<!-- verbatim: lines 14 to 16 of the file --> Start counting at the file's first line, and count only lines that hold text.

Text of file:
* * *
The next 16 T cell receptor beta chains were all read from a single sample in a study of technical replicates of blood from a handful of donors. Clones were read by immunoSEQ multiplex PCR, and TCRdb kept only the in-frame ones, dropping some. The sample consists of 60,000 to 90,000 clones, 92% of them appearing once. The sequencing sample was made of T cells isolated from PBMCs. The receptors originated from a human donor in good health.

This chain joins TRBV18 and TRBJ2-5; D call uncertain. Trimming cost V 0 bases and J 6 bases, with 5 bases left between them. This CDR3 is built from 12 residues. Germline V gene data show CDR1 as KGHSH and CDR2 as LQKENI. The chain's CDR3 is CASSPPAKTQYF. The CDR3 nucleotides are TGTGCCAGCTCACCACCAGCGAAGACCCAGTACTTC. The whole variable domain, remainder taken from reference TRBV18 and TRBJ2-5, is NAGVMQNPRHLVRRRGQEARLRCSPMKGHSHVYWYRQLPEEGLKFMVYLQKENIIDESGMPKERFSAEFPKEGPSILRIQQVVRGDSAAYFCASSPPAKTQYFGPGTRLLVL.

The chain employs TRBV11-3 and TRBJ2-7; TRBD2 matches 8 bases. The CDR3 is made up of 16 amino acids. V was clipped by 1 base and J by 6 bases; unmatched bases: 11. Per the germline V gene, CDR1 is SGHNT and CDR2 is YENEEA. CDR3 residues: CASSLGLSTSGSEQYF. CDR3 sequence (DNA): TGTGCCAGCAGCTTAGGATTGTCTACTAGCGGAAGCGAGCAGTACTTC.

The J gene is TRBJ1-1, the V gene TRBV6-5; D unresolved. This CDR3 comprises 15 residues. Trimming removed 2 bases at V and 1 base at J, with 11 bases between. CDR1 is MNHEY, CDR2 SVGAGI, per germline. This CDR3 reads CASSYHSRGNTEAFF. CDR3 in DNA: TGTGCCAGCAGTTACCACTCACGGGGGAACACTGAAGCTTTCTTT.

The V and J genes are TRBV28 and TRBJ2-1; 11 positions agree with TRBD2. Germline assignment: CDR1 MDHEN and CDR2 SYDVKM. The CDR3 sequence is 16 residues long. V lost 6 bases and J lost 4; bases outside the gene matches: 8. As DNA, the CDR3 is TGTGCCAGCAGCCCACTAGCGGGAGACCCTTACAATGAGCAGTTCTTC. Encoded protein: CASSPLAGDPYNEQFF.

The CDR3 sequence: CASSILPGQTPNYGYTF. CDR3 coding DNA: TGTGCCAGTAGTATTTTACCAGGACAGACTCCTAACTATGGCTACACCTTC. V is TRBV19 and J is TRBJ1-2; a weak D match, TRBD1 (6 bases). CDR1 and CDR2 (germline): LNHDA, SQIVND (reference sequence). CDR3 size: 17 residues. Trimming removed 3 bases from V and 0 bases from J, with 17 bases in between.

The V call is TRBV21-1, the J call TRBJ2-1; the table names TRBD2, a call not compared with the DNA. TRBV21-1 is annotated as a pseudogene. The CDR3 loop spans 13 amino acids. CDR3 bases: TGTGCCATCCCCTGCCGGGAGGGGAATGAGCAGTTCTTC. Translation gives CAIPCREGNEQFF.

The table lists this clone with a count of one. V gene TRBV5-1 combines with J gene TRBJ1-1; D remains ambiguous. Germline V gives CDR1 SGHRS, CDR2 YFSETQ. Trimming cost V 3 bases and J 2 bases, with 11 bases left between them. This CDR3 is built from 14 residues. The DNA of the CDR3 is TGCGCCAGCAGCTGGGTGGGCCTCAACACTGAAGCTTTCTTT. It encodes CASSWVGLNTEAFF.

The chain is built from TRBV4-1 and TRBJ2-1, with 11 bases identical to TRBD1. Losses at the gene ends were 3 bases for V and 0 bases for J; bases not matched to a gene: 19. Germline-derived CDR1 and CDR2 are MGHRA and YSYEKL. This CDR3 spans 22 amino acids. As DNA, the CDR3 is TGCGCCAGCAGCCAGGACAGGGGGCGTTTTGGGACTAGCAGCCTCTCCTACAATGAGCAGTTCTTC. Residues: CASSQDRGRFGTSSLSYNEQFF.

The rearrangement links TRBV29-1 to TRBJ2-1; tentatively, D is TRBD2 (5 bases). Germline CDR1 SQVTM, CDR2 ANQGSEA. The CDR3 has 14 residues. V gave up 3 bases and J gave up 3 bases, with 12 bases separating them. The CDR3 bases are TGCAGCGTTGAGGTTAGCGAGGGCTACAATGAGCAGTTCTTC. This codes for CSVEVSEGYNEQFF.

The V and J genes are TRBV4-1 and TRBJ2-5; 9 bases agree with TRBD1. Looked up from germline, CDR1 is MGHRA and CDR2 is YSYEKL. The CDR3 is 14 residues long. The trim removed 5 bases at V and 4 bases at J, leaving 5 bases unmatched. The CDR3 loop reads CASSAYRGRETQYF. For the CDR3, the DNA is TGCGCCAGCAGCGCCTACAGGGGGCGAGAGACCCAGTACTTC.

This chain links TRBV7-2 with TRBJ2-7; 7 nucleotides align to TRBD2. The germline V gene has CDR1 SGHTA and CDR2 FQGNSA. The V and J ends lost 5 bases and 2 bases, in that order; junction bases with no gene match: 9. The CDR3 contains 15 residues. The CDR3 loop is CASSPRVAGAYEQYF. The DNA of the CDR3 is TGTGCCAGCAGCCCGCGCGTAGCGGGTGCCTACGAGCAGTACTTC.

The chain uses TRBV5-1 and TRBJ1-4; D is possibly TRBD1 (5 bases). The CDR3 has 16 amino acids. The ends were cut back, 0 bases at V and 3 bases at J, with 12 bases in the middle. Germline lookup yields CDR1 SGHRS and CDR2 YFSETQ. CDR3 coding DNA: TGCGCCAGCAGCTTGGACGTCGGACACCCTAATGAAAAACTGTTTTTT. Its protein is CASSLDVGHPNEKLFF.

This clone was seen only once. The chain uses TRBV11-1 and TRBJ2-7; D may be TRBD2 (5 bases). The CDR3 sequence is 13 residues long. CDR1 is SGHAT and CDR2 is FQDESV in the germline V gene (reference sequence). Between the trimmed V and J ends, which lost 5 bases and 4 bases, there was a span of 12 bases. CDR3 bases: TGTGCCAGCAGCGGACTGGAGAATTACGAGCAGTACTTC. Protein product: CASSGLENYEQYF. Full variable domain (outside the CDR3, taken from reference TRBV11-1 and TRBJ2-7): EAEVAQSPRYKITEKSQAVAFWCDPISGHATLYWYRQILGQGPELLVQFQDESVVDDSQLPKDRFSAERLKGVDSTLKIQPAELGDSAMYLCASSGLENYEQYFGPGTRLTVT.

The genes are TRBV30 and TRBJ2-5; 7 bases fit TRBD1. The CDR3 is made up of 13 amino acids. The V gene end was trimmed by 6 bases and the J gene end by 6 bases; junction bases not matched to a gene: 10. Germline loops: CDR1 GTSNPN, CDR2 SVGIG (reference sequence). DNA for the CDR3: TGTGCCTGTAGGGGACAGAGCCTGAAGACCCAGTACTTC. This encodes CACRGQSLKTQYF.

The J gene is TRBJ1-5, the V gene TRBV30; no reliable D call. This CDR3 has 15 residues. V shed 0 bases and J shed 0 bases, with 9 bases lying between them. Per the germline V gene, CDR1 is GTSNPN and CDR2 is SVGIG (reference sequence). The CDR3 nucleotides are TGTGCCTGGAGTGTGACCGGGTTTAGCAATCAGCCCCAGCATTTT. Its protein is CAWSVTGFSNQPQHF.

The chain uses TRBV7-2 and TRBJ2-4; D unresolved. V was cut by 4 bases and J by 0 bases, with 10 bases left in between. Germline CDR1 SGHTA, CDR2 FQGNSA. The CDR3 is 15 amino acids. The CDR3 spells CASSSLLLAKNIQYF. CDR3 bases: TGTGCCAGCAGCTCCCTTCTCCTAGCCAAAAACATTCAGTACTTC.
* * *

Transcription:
This clone was seen only once. The chain uses TRBV11-1 and TRBJ2-7; D may be TRBD2 (5 bases). The CDR3 sequence is 13 residues long. CDR1 is SGHAT and CDR2 is FQDESV in the germline V gene (reference sequence). Between the trimmed V and J ends, which lost 5 bases and 4 bases, there was a span of 12 bases. CDR3 bases: TGTGCCAGCAGCGGACTGGAGAATTACGAGCAGTACTTC. Protein product: CASSGLENYEQYF. Full variable domain (outside the CDR3, taken from reference TRBV11-1 and TRBJ2-7): EAEVAQSPRYKITEKSQAVAFWCDPISGHATLYWYRQILGQGPELLVQFQDESVVDDSQLPKDRFSAERLKGVDSTLKIQPAELGDSAMYLCASSGLENYEQYFGPGTRLTVT.

The genes are TRBV30 and TRBJ2-5; 7 bases fit TRBD1. The CDR3 is made up of 13 amino acids. The V gene end was trimmed by 6 bases and the J gene end by 6 bases; junction bases not matched to a gene: 10. Germline loops: CDR1 GTSNPN, CDR2 SVGIG (reference sequence). DNA for the CDR3: TGTGCCTGTAGGGGACAGAGCCTGAAGACCCAGTACTTC. This encodes CACRGQSLKTQYF.

The J gene is TRBJ1-5, the V gene TRBV30; no reliable D call. This CDR3 has 15 residues. V shed 0 bases and J shed 0 bases, with 9 bases lying between them. Per the germline V gene, CDR1 is GTSNPN and CDR2 is SVGIG (reference sequence). The CDR3 nucleotides are TGTGCCTGGAGTGTGACCGGGTTTAGCAATCAGCCCCAGCATTTT. Its protein is CAWSVTGFSNQPQHF.